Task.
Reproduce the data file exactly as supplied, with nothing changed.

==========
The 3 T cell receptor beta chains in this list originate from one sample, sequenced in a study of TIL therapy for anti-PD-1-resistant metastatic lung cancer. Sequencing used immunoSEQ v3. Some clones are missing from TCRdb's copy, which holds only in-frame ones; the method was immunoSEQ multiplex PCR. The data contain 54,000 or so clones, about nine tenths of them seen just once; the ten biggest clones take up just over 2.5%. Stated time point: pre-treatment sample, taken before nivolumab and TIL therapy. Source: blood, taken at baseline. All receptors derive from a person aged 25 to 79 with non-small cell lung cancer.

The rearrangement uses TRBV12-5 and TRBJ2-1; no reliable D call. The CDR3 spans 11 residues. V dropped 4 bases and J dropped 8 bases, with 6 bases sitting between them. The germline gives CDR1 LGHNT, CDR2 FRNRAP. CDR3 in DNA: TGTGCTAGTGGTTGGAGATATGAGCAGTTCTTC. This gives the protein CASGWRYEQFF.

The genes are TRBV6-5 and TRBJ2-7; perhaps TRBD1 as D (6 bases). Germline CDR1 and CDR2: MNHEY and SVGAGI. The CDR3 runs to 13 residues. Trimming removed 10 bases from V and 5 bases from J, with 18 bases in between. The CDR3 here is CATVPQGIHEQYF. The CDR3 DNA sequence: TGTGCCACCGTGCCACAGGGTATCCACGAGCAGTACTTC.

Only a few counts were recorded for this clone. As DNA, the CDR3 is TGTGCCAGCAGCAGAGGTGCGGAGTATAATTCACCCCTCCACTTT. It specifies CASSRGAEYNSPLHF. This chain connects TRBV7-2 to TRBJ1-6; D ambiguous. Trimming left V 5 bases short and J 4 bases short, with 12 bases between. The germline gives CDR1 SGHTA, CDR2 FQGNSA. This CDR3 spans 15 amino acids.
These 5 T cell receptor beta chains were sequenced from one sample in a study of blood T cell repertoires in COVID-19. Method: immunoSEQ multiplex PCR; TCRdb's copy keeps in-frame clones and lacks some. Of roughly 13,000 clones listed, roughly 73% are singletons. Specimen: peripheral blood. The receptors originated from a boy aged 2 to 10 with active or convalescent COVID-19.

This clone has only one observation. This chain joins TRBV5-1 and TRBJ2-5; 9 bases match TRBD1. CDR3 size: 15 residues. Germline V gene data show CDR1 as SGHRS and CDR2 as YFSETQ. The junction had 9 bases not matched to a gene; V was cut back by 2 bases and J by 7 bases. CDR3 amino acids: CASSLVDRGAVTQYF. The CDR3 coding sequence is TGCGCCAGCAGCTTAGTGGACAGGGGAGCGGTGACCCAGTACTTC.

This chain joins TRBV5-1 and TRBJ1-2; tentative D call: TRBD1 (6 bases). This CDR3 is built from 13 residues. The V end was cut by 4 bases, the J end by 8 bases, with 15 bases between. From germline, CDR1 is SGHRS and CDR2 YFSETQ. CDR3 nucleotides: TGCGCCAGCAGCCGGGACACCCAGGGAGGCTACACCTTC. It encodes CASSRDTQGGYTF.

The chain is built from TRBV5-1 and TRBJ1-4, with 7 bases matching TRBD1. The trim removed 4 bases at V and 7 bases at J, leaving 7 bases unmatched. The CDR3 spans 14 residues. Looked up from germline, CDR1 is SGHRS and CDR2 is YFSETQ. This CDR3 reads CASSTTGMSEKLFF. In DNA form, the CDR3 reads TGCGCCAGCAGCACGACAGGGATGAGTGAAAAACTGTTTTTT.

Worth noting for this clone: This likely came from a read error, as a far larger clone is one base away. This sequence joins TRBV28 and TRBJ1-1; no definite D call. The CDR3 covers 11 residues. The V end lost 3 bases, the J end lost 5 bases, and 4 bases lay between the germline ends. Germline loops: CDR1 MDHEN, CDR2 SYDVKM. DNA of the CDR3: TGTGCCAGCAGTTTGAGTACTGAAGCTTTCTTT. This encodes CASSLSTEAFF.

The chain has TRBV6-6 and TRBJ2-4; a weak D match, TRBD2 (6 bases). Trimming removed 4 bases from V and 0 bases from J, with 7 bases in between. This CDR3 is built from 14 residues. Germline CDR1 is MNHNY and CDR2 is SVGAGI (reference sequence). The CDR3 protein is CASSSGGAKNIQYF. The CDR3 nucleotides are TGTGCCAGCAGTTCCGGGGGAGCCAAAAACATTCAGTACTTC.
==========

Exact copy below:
The 3 T cell receptor beta chains in this list originate from one sample, sequenced in a study of TIL therapy for anti-PD-1-resistant metastatic lung cancer. Sequencing used immunoSEQ v3. Some clones are missing from TCRdb's copy, which holds only in-frame ones; the method was immunoSEQ multiplex PCR. The data contain 54,000 or so clones, about nine tenths of them seen just once; the ten biggest clones take up just over 2.5%. Stated time point: pre-treatment sample, taken before nivolumab and TIL therapy. Source: blood, taken at baseline. All receptors derive from a person aged 25 to 79 with non-small cell lung cancer.

The rearrangement uses TRBV12-5 and TRBJ2-1; no reliable D call. The CDR3 spans 11 residues. V dropped 4 bases and J dropped 8 bases, with 6 bases sitting between them. The germline gives CDR1 LGHNT, CDR2 FRNRAP. CDR3 in DNA: TGTGCTAGTGGTTGGAGATATGAGCAGTTCTTC. This gives the protein CASGWRYEQFF.

The genes are TRBV6-5 and TRBJ2-7; perhaps TRBD1 as D (6 bases). Germline CDR1 and CDR2: MNHEY and SVGAGI. The CDR3 runs to 13 residues. Trimming removed 10 bases from V and 5 bases from J, with 18 bases in between. The CDR3 here is CATVPQGIHEQYF. The CDR3 DNA sequence: TGTGCCACCGTGCCACAGGGTATCCACGAGCAGTACTTC.

Only a few counts were recorded for this clone. As DNA, the CDR3 is TGTGCCAGCAGCAGAGGTGCGGAGTATAATTCACCCCTCCACTTT. It specifies CASSRGAEYNSPLHF. This chain connects TRBV7-2 to TRBJ1-6; D ambiguous. Trimming left V 5 bases short and J 4 bases short, with 12 bases between. The germline gives CDR1 SGHTA, CDR2 FQGNSA. This CDR3 spans 15 amino acids.
These 5 T cell receptor beta chains were sequenced from one sample in a study of blood T cell repertoires in COVID-19. Method: immunoSEQ multiplex PCR; TCRdb's copy keeps in-frame clones and lacks some. Of roughly 13,000 clones listed, roughly 73% are singletons. Specimen: peripheral blood. The receptors originated from a boy aged 2 to 10 with active or convalescent COVID-19.

This clone has only one observation. This chain joins TRBV5-1 and TRBJ2-5; 9 bases match TRBD1. CDR3 size: 15 residues. Germline V gene data show CDR1 as SGHRS and CDR2 as YFSETQ. The junction had 9 bases not matched to a gene; V was cut back by 2 bases and J by 7 bases. CDR3 amino acids: CASSLVDRGAVTQYF. The CDR3 coding sequence is TGCGCCAGCAGCTTAGTGGACAGGGGAGCGGTGACCCAGTACTTC.

This chain joins TRBV5-1 and TRBJ1-2; tentative D call: TRBD1 (6 bases). This CDR3 is built from 13 residues. The V end was cut by 4 bases, the J end by 8 bases, with 15 bases between. From germline, CDR1 is SGHRS and CDR2 YFSETQ. CDR3 nucleotides: TGCGCCAGCAGCCGGGACACCCAGGGAGGCTACACCTTC. It encodes CASSRDTQGGYTF.

The chain is built from TRBV5-1 and TRBJ1-4, with 7 bases matching TRBD1. The trim removed 4 bases at V and 7 bases at J, leaving 7 bases unmatched. The CDR3 spans 14 residues. Looked up from germline, CDR1 is SGHRS and CDR2 is YFSETQ. This CDR3 reads CASSTTGMSEKLFF. In DNA form, the CDR3 reads TGCGCCAGCAGCACGACAGGGATGAGTGAAAAACTGTTTTTT.

Worth noting for this clone: This likely came from a read error, as a far larger clone is one base away. This sequence joins TRBV28 and TRBJ1-1; no definite D call. The CDR3 covers 11 residues. The V end lost 3 bases, the J end lost 5 bases, and 4 bases lay between the germline ends. Germline loops: CDR1 MDHEN, CDR2 SYDVKM. DNA of the CDR3: TGTGCCAGCAGTTTGAGTACTGAAGCTTTCTTT. This encodes CASSLSTEAFF.

The chain has TRBV6-6 and TRBJ2-4; a weak D match, TRBD2 (6 bases). Trimming removed 4 bases from V and 0 bases from J, with 7 bases in between. This CDR3 is built from 14 residues. Germline CDR1 is MNHNY and CDR2 is SVGAGI (reference sequence). The CDR3 protein is CASSSGGAKNIQYF. The CDR3 nucleotides are TGTGCCAGCAGTTCCGGGGGAGCCAAAAACATTCAGTACTTC.